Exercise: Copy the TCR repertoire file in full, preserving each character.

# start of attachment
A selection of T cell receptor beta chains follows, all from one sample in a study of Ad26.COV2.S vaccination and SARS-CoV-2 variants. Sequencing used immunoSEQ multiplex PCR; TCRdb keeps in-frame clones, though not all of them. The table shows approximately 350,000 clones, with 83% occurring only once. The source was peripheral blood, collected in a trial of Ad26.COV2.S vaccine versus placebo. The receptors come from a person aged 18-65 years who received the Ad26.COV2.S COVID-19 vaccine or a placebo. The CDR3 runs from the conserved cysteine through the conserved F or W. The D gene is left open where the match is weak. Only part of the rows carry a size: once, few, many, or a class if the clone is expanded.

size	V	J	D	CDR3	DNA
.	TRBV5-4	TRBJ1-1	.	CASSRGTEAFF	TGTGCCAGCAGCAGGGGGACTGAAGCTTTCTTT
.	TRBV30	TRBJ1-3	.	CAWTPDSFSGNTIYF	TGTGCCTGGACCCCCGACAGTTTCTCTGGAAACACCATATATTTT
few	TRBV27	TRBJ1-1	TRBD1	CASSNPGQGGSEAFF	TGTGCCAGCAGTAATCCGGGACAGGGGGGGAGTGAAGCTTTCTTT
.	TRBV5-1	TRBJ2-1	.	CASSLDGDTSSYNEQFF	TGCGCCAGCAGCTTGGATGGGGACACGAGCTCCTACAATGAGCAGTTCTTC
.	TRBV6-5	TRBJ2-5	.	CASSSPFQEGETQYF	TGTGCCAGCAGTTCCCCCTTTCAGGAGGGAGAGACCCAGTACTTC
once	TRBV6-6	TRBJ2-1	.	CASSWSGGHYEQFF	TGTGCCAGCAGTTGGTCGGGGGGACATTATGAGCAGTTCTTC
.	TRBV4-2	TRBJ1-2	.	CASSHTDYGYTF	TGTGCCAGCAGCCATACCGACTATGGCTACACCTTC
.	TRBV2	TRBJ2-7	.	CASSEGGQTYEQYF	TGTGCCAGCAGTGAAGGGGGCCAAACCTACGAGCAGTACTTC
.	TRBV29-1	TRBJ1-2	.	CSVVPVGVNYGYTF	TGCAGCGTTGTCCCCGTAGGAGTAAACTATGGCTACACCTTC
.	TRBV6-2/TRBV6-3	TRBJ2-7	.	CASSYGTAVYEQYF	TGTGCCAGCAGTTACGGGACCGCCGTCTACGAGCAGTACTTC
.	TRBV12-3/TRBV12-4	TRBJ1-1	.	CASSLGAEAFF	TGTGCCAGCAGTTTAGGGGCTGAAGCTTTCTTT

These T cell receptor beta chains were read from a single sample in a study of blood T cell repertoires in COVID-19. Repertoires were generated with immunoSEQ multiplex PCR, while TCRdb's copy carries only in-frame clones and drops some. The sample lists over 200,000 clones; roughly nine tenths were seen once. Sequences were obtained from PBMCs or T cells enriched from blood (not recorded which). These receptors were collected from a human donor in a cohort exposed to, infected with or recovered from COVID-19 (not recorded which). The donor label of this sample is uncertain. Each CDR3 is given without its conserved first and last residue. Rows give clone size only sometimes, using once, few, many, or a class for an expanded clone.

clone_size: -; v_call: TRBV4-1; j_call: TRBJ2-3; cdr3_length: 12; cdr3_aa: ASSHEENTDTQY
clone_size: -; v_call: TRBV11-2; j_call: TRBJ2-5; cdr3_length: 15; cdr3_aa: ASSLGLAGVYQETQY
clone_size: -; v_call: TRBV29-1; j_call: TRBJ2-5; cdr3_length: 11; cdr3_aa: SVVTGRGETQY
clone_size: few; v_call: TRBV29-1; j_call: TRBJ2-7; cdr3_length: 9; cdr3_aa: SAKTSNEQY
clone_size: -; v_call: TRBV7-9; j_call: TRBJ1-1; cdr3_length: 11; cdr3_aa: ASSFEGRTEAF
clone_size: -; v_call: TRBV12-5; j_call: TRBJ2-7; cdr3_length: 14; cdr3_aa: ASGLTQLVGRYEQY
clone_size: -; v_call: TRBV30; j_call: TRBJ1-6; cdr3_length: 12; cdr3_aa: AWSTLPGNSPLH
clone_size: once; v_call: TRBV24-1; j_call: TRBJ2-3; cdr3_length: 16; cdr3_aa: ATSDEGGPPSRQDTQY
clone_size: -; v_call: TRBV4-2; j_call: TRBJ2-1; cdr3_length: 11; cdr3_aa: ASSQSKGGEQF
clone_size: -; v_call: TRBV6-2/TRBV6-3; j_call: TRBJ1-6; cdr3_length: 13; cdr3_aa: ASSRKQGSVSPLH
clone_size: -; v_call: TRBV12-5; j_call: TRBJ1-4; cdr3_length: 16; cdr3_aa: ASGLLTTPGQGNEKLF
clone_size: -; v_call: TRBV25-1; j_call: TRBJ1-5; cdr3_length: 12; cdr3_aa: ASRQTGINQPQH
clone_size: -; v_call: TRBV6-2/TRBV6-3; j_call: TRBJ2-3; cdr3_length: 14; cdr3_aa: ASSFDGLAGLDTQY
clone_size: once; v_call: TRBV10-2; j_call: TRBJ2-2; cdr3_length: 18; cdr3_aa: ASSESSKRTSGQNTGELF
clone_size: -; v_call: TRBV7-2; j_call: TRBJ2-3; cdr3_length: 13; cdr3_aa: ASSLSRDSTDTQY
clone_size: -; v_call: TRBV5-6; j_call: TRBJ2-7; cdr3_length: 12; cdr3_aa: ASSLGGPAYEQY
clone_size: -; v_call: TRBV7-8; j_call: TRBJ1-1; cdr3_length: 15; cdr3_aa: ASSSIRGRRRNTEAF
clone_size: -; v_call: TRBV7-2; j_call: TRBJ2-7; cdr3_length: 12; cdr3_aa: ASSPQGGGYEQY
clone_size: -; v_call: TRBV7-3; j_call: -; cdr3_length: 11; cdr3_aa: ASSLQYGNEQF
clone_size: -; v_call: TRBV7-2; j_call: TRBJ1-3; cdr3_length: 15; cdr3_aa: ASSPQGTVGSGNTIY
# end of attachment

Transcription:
A selection of T cell receptor beta chains follows, all from one sample in a study of Ad26.COV2.S vaccination and SARS-CoV-2 variants. Sequencing used immunoSEQ multiplex PCR; TCRdb keeps in-frame clones, though not all of them. The table shows approximately 350,000 clones, with 83% occurring only once. The source was peripheral blood, collected in a trial of Ad26.COV2.S vaccine versus placebo. The receptors come from a person aged 18-65 years who received the Ad26.COV2.S COVID-19 vaccine or a placebo. The CDR3 runs from the conserved cysteine through the conserved F or W. The D gene is left open where the match is weak. Only part of the rows carry a size: once, few, many, or a class if the clone is expanded.

size	V	J	D	CDR3	DNA
.	TRBV5-4	TRBJ1-1	.	CASSRGTEAFF	TGTGCCAGCAGCAGGGGGACTGAAGCTTTCTTT
.	TRBV30	TRBJ1-3	.	CAWTPDSFSGNTIYF	TGTGCCTGGACCCCCGACAGTTTCTCTGGAAACACCATATATTTT
few	TRBV27	TRBJ1-1	TRBD1	CASSNPGQGGSEAFF	TGTGCCAGCAGTAATCCGGGACAGGGGGGGAGTGAAGCTTTCTTT
.	TRBV5-1	TRBJ2-1	.	CASSLDGDTSSYNEQFF	TGCGCCAGCAGCTTGGATGGGGACACGAGCTCCTACAATGAGCAGTTCTTC
.	TRBV6-5	TRBJ2-5	.	CASSSPFQEGETQYF	TGTGCCAGCAGTTCCCCCTTTCAGGAGGGAGAGACCCAGTACTTC
once	TRBV6-6	TRBJ2-1	.	CASSWSGGHYEQFF	TGTGCCAGCAGTTGGTCGGGGGGACATTATGAGCAGTTCTTC
.	TRBV4-2	TRBJ1-2	.	CASSHTDYGYTF	TGTGCCAGCAGCCATACCGACTATGGCTACACCTTC
.	TRBV2	TRBJ2-7	.	CASSEGGQTYEQYF	TGTGCCAGCAGTGAAGGGGGCCAAACCTACGAGCAGTACTTC
.	TRBV29-1	TRBJ1-2	.	CSVVPVGVNYGYTF	TGCAGCGTTGTCCCCGTAGGAGTAAACTATGGCTACACCTTC
.	TRBV6-2/TRBV6-3	TRBJ2-7	.	CASSYGTAVYEQYF	TGTGCCAGCAGTTACGGGACCGCCGTCTACGAGCAGTACTTC
.	TRBV12-3/TRBV12-4	TRBJ1-1	.	CASSLGAEAFF	TGTGCCAGCAGTTTAGGGGCTGAAGCTTTCTTT

These T cell receptor beta chains were read from a single sample in a study of blood T cell repertoires in COVID-19. Repertoires were generated with immunoSEQ multiplex PCR, while TCRdb's copy carries only in-frame clones and drops some. The sample lists over 200,000 clones; roughly nine tenths were seen once. Sequences were obtained from PBMCs or T cells enriched from blood (not recorded which). These receptors were collected from a human donor in a cohort exposed to, infected with or recovered from COVID-19 (not recorded which). The donor label of this sample is uncertain. Each CDR3 is given without its conserved first and last residue. Rows give clone size only sometimes, using once, few, many, or a class for an expanded clone.

clone_size: -; v_call: TRBV4-1; j_call: TRBJ2-3; cdr3_length: 12; cdr3_aa: ASSHEENTDTQY
clone_size: -; v_call: TRBV11-2; j_call: TRBJ2-5; cdr3_length: 15; cdr3_aa: ASSLGLAGVYQETQY
clone_size: -; v_call: TRBV29-1; j_call: TRBJ2-5; cdr3_length: 11; cdr3_aa: SVVTGRGETQY
clone_size: few; v_call: TRBV29-1; j_call: TRBJ2-7; cdr3_length: 9; cdr3_aa: SAKTSNEQY
clone_size: -; v_call: TRBV7-9; j_call: TRBJ1-1; cdr3_length: 11; cdr3_aa: ASSFEGRTEAF
clone_size: -; v_call: TRBV12-5; j_call: TRBJ2-7; cdr3_length: 14; cdr3_aa: ASGLTQLVGRYEQY
clone_size: -; v_call: TRBV30; j_call: TRBJ1-6; cdr3_length: 12; cdr3_aa: AWSTLPGNSPLH
clone_size: once; v_call: TRBV24-1; j_call: TRBJ2-3; cdr3_length: 16; cdr3_aa: ATSDEGGPPSRQDTQY
clone_size: -; v_call: TRBV4-2; j_call: TRBJ2-1; cdr3_length: 11; cdr3_aa: ASSQSKGGEQF
clone_size: -; v_call: TRBV6-2/TRBV6-3; j_call: TRBJ1-6; cdr3_length: 13; cdr3_aa: ASSRKQGSVSPLH
clone_size: -; v_call: TRBV12-5; j_call: TRBJ1-4; cdr3_length: 16; cdr3_aa: ASGLLTTPGQGNEKLF
clone_size: -; v_call: TRBV25-1; j_call: TRBJ1-5; cdr3_length: 12; cdr3_aa: ASRQTGINQPQH
clone_size: -; v_call: TRBV6-2/TRBV6-3; j_call: TRBJ2-3; cdr3_length: 14; cdr3_aa: ASSFDGLAGLDTQY
clone_size: once; v_call: TRBV10-2; j_call: TRBJ2-2; cdr3_length: 18; cdr3_aa: ASSESSKRTSGQNTGELF
clone_size: -; v_call: TRBV7-2; j_call: TRBJ2-3; cdr3_length: 13; cdr3_aa: ASSLSRDSTDTQY
clone_size: -; v_call: TRBV5-6; j_call: TRBJ2-7; cdr3_length: 12; cdr3_aa: ASSLGGPAYEQY
clone_size: -; v_call: TRBV7-8; j_call: TRBJ1-1; cdr3_length: 15; cdr3_aa: ASSSIRGRRRNTEAF
clone_size: -; v_call: TRBV7-2; j_call: TRBJ2-7; cdr3_length: 12; cdr3_aa: ASSPQGGGYEQY
clone_size: -; v_call: TRBV7-3; j_call: -; cdr3_length: 11; cdr3_aa: ASSLQYGNEQF
clone_size: -; v_call: TRBV7-2; j_call: TRBJ1-3; cdr3_length: 15; cdr3_aa: ASSPQGTVGSGNTIY